I returned the following week with my daughter and we ordered two entrees to share. The first, Red Hot Pepper Chicken ($11.95), boasted a heap of moist and flavorful dark-meat chicken with peppers, onions, scallions and lots of ginger. The sauce was silky and tangy, but didn't quite deliver on the heat I was looking for based on its audacious name. It was, however, very tasty.
The shrimp kung bao ($12.95), however, delivered the heat in spades. In fact, it was delivered by express mail, since my very first bite included a whole red chili that literally took my breath away. I drained my iced tea and wiped away tears while my daughter tried valiantly not to look amused (she failed). Approach this dish with caution. Once the smoke cleared, however, I recovered quickly and absolutely loved the assertive dish. A bed of mild mushrooms and cool zucchini balanced the plump, spicy shrimp nicely.
We also ordered … more dumplings. But you guys, these were totally DIFFERENT dumplings. And besides. Dumplings. This time we opted for the Szechuan-style spicy wonton soup ($6.50, only available on Saturdays), and the Crystal Dumplings ($4.25). The wontons are served in an intense — and intensely beautiful — sauce made bright red with chili oil cut with (I think?) a hint of soy, sesame and vinegar. It's served like a soup but eats more like a dressing. Don't let the fire-engine-red glaze of the oil put you off. It's an assertive dish, but not too spicy for most palates.
The Crystal Dumplings are a more subtle appetizer. Gently steamed, their translucent skin was chewy and pleasingly elastic, with a juicy and savory filling. We loved these and would happily have eaten more, if a line hadn't been steadily forming at the counter. Please don't judge us for our weakness for dumplings. It's genetic and there is no cure.
Three different dumplings. Three different cooking techniques. Three different types of dough. Conclusion: Charlie's dumpling game is on lock. They say that eating dumplings during the Chinese New Year will correspond to future wealth. Finally, a financial investment strategy that I can get behind.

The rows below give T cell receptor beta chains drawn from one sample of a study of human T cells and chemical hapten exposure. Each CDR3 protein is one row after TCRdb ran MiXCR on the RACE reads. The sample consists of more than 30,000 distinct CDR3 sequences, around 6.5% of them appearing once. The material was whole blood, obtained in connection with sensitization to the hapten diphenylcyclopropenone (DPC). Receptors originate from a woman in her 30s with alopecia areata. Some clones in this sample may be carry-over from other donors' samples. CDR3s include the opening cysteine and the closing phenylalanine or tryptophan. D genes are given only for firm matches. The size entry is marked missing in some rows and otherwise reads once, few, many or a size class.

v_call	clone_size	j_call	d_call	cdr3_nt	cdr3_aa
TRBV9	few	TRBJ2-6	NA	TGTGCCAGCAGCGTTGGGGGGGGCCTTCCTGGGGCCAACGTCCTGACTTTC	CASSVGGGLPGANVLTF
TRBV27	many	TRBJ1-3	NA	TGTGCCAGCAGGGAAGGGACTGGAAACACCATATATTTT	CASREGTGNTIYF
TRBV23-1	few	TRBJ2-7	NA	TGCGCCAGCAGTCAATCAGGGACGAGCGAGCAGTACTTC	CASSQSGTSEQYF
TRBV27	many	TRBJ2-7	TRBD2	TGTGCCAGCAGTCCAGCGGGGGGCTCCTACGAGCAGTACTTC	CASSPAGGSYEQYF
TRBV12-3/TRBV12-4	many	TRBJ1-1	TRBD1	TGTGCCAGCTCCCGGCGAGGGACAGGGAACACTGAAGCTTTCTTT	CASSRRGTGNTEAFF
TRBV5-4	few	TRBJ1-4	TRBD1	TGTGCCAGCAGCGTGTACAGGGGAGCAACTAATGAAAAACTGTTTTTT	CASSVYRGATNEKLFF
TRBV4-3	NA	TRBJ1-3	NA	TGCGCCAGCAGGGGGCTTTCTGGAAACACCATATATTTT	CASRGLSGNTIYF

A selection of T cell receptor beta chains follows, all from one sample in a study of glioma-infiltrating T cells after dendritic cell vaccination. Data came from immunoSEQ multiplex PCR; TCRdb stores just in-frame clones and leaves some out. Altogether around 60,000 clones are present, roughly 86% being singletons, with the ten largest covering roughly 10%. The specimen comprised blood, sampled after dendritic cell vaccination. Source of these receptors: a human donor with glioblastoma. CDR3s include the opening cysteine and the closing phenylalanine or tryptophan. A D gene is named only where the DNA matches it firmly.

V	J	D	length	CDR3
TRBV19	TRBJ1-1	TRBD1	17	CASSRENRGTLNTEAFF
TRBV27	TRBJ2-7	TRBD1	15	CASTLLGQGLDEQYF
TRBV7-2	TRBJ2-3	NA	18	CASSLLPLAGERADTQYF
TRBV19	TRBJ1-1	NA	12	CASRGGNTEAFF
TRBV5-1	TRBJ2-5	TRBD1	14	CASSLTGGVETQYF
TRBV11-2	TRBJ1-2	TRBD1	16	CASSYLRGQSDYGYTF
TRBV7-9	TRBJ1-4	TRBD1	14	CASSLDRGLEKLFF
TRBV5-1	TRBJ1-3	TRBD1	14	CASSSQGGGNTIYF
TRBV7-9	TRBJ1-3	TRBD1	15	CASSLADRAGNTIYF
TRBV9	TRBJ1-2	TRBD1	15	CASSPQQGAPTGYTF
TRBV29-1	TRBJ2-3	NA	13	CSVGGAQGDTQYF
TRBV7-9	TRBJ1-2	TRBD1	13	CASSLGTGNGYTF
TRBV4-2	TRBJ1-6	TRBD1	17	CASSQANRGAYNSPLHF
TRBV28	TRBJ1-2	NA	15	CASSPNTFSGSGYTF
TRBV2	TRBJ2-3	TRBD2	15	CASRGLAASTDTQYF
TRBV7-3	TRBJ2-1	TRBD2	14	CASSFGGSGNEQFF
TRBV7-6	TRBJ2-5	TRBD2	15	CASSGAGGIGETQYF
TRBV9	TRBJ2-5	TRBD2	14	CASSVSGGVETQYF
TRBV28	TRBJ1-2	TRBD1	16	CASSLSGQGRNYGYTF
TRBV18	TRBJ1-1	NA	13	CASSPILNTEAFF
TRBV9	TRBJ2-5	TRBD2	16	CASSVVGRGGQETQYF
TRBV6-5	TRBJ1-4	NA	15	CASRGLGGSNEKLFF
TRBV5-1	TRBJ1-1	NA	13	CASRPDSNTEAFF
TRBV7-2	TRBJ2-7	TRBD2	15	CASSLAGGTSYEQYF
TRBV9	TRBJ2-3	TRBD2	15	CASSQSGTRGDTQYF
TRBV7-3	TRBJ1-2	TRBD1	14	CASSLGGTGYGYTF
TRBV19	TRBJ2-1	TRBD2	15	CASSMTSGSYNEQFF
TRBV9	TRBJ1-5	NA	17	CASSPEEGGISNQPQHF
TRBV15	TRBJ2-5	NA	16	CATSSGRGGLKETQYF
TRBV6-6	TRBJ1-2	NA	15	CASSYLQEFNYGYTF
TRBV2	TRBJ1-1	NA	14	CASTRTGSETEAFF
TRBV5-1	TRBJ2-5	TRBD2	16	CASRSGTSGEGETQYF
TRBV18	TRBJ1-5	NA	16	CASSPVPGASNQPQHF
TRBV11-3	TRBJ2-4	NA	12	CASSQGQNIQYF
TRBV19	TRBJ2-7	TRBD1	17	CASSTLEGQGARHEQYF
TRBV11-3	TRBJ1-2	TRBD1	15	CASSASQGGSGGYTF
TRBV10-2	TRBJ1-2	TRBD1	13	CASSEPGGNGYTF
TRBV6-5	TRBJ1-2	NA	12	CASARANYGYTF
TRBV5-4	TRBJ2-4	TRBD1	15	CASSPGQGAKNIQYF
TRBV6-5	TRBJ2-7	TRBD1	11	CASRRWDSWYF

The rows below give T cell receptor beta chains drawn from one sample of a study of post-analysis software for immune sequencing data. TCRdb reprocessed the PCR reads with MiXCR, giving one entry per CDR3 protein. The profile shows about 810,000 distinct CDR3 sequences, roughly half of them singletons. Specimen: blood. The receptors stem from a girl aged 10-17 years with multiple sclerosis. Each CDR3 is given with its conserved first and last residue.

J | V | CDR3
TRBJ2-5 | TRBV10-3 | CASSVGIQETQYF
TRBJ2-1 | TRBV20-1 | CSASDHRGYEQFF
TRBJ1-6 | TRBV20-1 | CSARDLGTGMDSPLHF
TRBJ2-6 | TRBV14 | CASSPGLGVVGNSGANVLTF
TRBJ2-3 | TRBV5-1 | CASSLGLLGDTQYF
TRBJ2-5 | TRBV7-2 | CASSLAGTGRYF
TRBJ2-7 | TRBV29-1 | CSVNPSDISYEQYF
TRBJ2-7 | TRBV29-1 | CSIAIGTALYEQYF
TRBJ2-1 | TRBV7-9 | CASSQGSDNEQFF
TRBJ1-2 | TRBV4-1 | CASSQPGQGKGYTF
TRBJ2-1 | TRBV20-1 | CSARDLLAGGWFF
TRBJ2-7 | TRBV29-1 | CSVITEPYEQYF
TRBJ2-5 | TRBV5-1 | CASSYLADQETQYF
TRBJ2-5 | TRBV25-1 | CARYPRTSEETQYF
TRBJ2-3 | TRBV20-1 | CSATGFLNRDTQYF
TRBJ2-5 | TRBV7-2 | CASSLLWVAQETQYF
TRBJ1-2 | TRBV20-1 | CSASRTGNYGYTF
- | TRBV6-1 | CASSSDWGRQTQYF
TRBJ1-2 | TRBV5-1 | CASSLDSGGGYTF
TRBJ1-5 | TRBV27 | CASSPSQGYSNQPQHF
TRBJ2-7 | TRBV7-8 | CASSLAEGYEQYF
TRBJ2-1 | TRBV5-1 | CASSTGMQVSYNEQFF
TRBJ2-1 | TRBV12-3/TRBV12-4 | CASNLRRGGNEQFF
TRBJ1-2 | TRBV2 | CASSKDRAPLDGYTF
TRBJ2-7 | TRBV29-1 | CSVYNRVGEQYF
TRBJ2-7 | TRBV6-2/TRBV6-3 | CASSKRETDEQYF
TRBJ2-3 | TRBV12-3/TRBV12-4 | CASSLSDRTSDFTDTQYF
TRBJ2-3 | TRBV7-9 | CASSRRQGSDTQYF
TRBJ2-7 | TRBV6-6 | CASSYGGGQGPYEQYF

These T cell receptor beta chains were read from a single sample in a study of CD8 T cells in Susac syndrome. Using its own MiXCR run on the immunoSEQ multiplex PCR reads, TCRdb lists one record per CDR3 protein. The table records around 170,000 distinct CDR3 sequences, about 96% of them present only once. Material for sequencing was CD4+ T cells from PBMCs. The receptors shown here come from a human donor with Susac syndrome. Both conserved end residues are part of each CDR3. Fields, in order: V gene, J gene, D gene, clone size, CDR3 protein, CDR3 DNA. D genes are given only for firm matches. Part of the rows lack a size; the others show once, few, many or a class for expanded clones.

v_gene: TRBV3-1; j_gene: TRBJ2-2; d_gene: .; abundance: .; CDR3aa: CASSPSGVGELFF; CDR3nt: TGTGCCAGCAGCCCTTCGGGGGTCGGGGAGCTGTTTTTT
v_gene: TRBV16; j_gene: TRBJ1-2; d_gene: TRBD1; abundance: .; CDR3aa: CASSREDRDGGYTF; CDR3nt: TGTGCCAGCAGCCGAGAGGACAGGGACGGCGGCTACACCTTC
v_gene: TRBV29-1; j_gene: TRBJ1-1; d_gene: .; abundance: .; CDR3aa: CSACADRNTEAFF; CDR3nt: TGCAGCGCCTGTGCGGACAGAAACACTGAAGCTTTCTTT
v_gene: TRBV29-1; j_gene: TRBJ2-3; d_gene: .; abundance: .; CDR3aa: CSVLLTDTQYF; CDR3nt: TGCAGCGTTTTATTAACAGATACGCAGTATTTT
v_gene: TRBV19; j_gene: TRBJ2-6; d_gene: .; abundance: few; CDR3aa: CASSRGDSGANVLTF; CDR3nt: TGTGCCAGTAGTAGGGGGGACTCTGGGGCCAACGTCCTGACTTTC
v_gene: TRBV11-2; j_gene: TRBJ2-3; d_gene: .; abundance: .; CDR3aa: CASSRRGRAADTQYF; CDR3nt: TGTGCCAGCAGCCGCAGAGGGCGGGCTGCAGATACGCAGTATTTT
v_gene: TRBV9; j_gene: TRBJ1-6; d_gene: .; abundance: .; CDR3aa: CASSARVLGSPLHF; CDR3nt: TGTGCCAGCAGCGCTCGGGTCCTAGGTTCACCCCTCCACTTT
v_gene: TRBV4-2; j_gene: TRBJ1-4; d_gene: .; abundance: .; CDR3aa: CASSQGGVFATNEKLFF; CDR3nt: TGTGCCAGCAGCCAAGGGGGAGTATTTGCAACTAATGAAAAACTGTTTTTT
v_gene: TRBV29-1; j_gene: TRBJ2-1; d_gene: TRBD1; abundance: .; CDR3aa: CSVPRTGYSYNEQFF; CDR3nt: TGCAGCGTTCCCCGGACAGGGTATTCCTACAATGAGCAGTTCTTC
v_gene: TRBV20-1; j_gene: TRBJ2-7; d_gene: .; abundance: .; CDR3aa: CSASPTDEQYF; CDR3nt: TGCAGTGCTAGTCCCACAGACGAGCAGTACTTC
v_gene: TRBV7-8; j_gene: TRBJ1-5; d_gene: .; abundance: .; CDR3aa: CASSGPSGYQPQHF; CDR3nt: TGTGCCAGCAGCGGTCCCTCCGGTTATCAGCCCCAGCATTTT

Charlie's Bakery also offers something that even my favorite East Coast Chinese restaurants don't — real dessert. Not a scoop of freezer-burned green tea ice cream or cellophane-wrapped fortune cookies, but real dessert. I don't have a tremendous sweet tooth, but even I recognize the buttery lusciousness of a chocolate éclair or slice of Boston cream pie.
And if you're not a dessert fan, you can still grab a loaf of bread or stock up on the stuffed baked buns (from ham and cheese to chicken curry to my favorite, barbecue pork). These take just seconds to warm up in the microwave and you'll be a hero in the break room or the lunch box if you can be convinced to share.
The menu has changed a bit from my last visit and I'll be honest: I regret not trying the chicken feet. Also, I spotted bowls full of sweet sesame balls that were so beautiful they looked like you could buy them from Pier 1 to keep in decorative bowls around the house. Taro root dumplings and roast duck (both available only on the Saturday menu) are also calling out to me. In other words, among other resolutions this year, I'll be working my way across this interesting menu.
Charlie's Bakery is serving up surprising and beautifully prepared Chinese dishes alongside craveable Chinese American standards. As for the selection of classic French pastries? Well, that's just the icing on the cake.
Hours: 11 a.m.-8:30 p.m. Mon.-Sat.
Location: 2729 C Street